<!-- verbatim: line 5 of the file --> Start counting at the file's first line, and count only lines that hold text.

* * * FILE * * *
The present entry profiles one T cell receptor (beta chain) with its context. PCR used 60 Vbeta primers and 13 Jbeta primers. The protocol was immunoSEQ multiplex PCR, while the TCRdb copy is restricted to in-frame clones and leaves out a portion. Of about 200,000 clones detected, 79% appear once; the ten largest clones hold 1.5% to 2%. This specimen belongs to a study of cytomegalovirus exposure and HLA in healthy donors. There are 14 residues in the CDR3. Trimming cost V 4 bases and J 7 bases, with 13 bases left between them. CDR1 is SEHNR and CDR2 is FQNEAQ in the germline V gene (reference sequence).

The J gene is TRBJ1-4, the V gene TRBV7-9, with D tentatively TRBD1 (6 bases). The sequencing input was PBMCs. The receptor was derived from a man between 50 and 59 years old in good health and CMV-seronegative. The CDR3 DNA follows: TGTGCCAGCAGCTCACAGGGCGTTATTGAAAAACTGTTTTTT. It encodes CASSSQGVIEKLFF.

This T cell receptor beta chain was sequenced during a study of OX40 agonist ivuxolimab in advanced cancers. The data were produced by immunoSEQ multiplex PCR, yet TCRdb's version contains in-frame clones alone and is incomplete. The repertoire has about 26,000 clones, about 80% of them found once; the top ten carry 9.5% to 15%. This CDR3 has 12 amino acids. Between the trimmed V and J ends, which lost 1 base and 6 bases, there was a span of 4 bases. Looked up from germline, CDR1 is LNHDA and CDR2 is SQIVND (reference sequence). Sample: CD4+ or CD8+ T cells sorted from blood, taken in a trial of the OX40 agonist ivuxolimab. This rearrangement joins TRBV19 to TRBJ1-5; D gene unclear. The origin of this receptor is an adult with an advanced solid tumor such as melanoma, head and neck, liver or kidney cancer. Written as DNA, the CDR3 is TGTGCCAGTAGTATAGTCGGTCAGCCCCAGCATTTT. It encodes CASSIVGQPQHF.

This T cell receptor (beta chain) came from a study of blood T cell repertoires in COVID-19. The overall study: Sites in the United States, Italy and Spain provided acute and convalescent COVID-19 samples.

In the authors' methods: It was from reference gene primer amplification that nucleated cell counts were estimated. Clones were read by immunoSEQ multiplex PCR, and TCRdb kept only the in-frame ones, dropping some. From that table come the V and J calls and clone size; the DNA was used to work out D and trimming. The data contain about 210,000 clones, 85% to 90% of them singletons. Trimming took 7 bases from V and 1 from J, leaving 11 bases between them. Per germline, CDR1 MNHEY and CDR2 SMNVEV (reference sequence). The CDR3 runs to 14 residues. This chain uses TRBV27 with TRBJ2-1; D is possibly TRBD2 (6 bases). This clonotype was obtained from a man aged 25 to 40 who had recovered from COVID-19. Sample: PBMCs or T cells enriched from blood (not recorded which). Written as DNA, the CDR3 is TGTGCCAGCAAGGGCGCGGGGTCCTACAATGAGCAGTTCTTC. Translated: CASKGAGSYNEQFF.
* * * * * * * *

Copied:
In the authors' methods: It was from reference gene primer amplification that nucleated cell counts were estimated. Clones were read by immunoSEQ multiplex PCR, and TCRdb kept only the in-frame ones, dropping some. From that table come the V and J calls and clone size; the DNA was used to work out D and trimming. The data contain about 210,000 clones, 85% to 90% of them singletons. Trimming took 7 bases from V and 1 from J, leaving 11 bases between them. Per germline, CDR1 MNHEY and CDR2 SMNVEV (reference sequence). The CDR3 runs to 14 residues. This chain uses TRBV27 with TRBJ2-1; D is possibly TRBD2 (6 bases). This clonotype was obtained from a man aged 25 to 40 who had recovered from COVID-19. Sample: PBMCs or T cells enriched from blood (not recorded which). Written as DNA, the CDR3 is TGTGCCAGCAAGGGCGCGGGGTCCTACAATGAGCAGTTCTTC. Translated: CASKGAGSYNEQFF.